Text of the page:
Additional objects and advantages of the invention will become apparent to those skilled in the art upon reference to the detailed description taken in conjunction with the provided figures.
Referring now to
A bullet shaped “swivel” 24 is removably mounted in the distal end 16 of the tube 12. Two strings 26, 28 extend from the swivel 24 through the hollow tube 12 (preferably through the hollow pushrod 18) and exit through one or more holes 30 in the push-button 22. As used herein, the term “string” can mean cable or suture or filament or wire or other similar structure.
As seen best in
As seen best in
Turning now to
As seen best in
Turning now to
According to this embodiment, the conical tip 24 a of the swivel 24 is not sharp enough to pierce the skin. Therefore, the first step in using the retractor is to make a small incision in the chest wall 1 (
After the pericardium is pierced, the push-button 22 is depressed as shown in
Preferably, the tube 12 and pushrod 18 are then lifted out of the pericardium, away from the swivel 24 as shown in
When surgery is complete or when it is no longer necessary to retract the pericardium, the string 26 is released and the string 28 which is attached to the proximal end of the swivel 24 is pulled as shown in
Particular features and advantages of the first embodiment include the following. The deployment, use and removal of the swivel is very simple and effective. The keyed connection between the pushrod and the swivel prevents the separation of the two until the push-button is pressed. It also prevents the axial rotation of the pushrod relative to the swivel or vice versa, which could cause the strings to become entangled. The locking feature of the push-button assures that the practitioner will always know whether the swivel has been deployed. Unlike some known endoscopic retractors, the retractor of the invention only requires one entry site to deploy and remove. The point at the end of the swivel is sharp enough to pierce the pericardium (i.e. blunt dissection) but blunt enough to protect other tissues.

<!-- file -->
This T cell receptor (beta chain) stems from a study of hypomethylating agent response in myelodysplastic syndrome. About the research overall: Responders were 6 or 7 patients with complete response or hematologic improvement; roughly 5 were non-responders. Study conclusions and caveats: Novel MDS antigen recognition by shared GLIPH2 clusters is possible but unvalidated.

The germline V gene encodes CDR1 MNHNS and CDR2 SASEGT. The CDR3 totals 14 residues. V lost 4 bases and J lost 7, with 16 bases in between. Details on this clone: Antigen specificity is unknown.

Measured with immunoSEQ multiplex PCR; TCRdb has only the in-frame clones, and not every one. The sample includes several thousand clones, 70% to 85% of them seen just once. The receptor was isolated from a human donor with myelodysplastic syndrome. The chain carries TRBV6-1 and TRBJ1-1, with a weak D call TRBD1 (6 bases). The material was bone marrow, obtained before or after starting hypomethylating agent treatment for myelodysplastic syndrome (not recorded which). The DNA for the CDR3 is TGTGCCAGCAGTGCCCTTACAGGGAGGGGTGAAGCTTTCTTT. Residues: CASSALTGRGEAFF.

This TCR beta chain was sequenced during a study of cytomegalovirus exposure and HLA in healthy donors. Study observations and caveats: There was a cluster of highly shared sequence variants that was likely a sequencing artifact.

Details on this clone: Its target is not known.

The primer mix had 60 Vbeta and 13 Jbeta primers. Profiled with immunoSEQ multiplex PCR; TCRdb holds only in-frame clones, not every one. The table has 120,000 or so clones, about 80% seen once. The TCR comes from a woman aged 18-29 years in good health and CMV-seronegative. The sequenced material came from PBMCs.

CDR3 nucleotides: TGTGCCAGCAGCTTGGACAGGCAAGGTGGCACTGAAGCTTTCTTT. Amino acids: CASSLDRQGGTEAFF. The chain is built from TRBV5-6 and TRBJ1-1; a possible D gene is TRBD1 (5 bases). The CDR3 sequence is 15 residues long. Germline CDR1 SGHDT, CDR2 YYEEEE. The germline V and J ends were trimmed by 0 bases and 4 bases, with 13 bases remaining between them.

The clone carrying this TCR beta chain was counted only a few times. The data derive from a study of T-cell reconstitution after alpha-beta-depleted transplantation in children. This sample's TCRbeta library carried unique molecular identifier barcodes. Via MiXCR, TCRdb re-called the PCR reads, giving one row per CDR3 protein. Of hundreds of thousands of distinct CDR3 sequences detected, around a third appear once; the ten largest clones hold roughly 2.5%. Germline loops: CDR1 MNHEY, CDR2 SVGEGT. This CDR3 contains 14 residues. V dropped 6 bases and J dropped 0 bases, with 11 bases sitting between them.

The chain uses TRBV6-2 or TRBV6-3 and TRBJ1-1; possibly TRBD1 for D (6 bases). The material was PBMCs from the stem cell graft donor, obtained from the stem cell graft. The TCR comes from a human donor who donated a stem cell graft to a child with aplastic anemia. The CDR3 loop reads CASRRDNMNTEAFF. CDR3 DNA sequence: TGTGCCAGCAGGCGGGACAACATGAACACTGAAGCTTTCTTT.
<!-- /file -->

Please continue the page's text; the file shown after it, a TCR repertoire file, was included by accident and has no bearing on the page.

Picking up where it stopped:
As mentioned above, it is preferable that the two strings 26, 28 be easily distinguishable from each other. This may be accomplished by color coding or by labeling.
A second embodiment of the invention is illustrated with no proximal actuator in
Referring now to
The distal portion of the swivel 124 has a sharp distal end 124 a which is shaped like the point of a trocar (seen best in
From the foregoing, those skilled in the art will appreciate how the second embodiment of the invention is used. Starting with the instrument configured as shown in
After the pericardium is pierced, the pushrod 118 is advanced through the tube 112 as shown in
When the string 126 is pulled taut, the swivel 124 will assume a position approximately perpendicular to the string 126. The pushrod 118 may then be withdrawn as shown in